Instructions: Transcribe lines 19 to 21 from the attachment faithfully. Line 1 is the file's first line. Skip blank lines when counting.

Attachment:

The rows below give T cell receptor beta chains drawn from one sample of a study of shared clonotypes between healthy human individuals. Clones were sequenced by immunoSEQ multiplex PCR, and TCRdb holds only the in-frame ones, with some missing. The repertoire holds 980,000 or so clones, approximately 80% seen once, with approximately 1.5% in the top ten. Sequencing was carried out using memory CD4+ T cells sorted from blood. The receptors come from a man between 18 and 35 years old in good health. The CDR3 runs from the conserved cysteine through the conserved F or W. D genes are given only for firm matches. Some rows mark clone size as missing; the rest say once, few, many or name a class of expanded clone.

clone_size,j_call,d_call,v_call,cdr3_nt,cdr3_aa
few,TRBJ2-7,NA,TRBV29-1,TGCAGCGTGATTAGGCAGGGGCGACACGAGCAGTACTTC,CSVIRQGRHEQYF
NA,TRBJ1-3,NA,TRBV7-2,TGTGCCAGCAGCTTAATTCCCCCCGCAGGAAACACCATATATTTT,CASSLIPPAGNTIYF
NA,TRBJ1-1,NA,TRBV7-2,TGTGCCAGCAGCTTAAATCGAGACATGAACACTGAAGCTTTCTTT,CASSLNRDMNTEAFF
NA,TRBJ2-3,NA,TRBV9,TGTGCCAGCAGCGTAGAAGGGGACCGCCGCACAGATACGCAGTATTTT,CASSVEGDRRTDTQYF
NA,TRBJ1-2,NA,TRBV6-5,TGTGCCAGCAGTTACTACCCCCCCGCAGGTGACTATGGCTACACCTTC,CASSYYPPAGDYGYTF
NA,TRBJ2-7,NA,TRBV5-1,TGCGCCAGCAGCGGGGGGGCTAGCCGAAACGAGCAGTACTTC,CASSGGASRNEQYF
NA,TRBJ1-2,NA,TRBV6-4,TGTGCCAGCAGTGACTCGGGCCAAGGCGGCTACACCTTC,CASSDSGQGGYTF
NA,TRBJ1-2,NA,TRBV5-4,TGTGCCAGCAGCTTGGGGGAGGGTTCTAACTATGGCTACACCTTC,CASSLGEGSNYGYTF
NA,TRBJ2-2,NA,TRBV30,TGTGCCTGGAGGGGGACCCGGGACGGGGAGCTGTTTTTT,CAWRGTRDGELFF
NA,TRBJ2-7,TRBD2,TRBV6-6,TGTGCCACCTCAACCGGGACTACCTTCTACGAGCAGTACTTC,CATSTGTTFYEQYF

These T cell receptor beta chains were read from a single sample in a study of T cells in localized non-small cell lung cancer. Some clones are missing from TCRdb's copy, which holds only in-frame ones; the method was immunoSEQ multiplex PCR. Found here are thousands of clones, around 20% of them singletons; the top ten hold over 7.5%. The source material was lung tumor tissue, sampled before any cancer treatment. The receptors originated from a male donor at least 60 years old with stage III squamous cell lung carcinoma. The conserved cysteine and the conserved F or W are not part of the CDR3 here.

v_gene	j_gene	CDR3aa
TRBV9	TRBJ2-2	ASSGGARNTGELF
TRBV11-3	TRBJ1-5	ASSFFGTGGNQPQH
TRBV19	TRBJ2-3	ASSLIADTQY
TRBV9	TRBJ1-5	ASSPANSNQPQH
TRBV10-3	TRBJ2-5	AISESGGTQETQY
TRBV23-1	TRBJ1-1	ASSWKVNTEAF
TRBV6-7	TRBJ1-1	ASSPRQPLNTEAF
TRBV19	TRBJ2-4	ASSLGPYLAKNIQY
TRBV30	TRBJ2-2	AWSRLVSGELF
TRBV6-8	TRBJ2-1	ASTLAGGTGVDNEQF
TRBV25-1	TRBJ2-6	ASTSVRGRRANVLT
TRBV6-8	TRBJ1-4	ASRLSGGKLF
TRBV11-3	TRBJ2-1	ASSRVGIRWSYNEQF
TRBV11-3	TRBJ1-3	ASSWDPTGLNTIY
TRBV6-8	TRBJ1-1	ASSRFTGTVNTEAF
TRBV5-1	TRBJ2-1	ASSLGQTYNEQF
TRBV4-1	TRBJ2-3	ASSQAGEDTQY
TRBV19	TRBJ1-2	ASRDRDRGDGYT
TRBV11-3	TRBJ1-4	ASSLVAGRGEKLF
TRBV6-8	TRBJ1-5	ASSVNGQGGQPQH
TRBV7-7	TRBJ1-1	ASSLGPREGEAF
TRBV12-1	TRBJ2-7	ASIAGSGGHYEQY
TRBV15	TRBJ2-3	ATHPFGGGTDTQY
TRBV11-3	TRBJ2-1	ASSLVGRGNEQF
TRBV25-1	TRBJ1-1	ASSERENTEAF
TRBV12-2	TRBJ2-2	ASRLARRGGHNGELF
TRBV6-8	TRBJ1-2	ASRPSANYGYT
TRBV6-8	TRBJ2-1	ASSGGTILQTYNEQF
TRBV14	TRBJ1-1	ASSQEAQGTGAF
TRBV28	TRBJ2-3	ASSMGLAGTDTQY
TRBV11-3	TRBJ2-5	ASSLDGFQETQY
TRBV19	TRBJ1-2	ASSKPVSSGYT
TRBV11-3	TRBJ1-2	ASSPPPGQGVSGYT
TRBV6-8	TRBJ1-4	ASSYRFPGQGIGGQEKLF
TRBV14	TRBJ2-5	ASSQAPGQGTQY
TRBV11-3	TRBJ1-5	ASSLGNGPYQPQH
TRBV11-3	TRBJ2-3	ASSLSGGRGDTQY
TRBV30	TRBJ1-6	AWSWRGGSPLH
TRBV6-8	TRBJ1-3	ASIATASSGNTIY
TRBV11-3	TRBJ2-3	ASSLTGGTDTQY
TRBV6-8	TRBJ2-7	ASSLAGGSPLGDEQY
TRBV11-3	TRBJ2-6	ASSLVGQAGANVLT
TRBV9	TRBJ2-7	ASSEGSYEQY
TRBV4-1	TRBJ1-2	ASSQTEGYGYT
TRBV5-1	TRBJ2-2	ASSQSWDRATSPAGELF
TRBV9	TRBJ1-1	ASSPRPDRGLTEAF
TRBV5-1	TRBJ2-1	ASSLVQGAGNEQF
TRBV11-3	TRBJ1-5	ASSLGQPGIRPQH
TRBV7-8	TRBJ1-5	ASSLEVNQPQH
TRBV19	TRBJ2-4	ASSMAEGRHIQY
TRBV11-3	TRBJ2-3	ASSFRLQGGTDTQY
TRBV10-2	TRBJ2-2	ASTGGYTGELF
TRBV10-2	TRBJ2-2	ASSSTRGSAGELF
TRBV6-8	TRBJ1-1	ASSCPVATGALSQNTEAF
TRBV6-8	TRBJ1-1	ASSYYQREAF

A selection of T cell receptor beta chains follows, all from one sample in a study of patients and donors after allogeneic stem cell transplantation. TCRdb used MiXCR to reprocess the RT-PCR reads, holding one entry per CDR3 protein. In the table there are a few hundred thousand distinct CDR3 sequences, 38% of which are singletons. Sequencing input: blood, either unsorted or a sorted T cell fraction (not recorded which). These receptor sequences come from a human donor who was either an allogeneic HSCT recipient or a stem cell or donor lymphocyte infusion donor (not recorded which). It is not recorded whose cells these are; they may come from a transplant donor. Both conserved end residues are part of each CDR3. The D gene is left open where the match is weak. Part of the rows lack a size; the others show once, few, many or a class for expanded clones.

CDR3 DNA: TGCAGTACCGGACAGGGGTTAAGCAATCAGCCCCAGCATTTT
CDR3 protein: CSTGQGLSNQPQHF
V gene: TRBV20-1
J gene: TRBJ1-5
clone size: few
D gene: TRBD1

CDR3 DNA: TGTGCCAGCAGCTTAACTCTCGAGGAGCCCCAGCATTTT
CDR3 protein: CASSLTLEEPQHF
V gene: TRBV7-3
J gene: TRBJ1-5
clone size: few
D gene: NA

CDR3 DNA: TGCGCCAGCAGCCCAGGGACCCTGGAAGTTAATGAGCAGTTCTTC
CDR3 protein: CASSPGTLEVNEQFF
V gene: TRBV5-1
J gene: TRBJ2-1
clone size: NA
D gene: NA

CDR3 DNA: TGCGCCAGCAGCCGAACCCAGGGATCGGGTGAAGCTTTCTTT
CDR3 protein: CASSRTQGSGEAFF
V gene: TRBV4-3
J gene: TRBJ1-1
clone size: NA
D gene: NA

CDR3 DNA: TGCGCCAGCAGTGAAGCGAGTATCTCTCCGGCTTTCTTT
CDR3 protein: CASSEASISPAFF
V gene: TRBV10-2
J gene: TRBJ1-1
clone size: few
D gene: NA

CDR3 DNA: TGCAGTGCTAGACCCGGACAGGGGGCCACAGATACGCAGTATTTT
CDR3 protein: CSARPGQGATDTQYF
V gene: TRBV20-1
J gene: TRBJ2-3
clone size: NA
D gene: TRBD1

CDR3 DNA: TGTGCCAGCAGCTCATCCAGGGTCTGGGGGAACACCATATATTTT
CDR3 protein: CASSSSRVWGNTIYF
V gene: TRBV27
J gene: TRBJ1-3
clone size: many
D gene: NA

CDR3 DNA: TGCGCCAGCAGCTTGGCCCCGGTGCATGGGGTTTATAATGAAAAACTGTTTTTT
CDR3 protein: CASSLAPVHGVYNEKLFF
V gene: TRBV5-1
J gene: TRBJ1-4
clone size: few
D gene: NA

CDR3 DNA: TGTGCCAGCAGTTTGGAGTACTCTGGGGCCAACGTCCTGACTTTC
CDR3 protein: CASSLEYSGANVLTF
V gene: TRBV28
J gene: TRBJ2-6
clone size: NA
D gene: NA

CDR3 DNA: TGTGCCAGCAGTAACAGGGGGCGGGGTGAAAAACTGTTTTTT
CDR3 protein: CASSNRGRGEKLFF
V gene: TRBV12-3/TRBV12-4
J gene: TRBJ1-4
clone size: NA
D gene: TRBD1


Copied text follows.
TRBV10-3	TRBJ2-5	AISESGGTQETQY
TRBV23-1	TRBJ1-1	ASSWKVNTEAF
TRBV6-7	TRBJ1-1	ASSPRQPLNTEAF